Sriwijaya Air Severs Garuda Ties, Raising Safety Concerns

 - November 12, 2019, 9:15 AM
An 11-strong fleet at Indonesia's Sriwijaya Air includes six Boeing 737-500s. (Flickr: Creative Commons (BY-SA) by PK-REN)

Sriwijaya Air and regional subsidiary Nam Air face fresh calls of concern over air safety, security, and operational standards after severing their partnership with national carrier Garuda Indonesia. Confirming the split in a note, Indonesia’s Directorate General of Civil Aviation (DGCA) said Sriwijaya would stand subject to flight inspections from both the regulator and the airport authority to ensure flights operate to air safety standards.

"Sriwijaya Air and Nam Air are required to maintain airworthiness and [remain] safe for the operation of all aircraft operated," said DGCA director Polana Pramesti. “[They] must ensure that they will continue to provide quality to service users in accordance with standard operating procedures delivered to DGCA.” The DGCA added that Sriwijaya operates 11 aircraft on 32 routes.

Concerns about Sriwijaya’s on-again-off-again relationship with the national carrier surfaced last week after a statement from Garuda's director of maintenance and services circulated on Indonesian media, announcing the partnership had come to a halt. That saw Sriwijaya cancel flights without warning. Speaking to reporters over the weekend, Sriwijaya’s attorney and shareholder Yusril Ihza Mahendra accused Garuda of interfering with the carrier’s operations and imposing unfair stipulations over payments for airport services and maintenance.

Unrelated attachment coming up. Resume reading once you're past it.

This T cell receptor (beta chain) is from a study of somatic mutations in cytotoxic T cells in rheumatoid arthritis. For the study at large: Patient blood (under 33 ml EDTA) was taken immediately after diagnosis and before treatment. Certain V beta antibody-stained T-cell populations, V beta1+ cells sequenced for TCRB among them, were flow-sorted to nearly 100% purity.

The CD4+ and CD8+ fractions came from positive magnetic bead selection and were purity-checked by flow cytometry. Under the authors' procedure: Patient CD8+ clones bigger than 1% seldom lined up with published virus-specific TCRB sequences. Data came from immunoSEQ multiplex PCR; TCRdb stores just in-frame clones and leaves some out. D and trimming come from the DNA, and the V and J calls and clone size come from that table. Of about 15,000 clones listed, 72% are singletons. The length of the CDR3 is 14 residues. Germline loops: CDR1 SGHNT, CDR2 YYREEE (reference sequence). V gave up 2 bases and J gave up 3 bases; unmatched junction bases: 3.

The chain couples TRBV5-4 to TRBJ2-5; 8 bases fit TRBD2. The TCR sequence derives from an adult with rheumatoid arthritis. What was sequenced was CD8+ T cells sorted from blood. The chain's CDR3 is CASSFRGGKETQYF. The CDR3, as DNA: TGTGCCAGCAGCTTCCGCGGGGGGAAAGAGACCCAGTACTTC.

Garuda, through its subsidiary Citilink, gained operational and financial control of Sriwijaya last year in an attempt to return the airline to profitability following a deep loss in 2017. At the time of the agreement, Sriwijaya had allegedly owed more than $175 million to various companies that included state-owned oil and natural gas corporation Pertamina, Bank Negara Indonesia, and airport operators Angkasa Pura I and Angkasa Pura II. The tie-up gave Garuda and Sriwijaya approximately 45 percent of the domestic market; the Lion Air Group held the rest.

Talks between the two parties broke down in September after Sriwijaya ended its partnership agreement by dismissing three senior directors seconded from Citilink without prior approval. On September 25, Citilink filed a lawsuit against Sriwijaya and Nam Air on behalf of Garuda, and on September 30, Garuda began removing its logo from Sriwijaya aircraft. The two sides reconciled less than a week later with the aim of restarting its five-year operational cooperation agreement.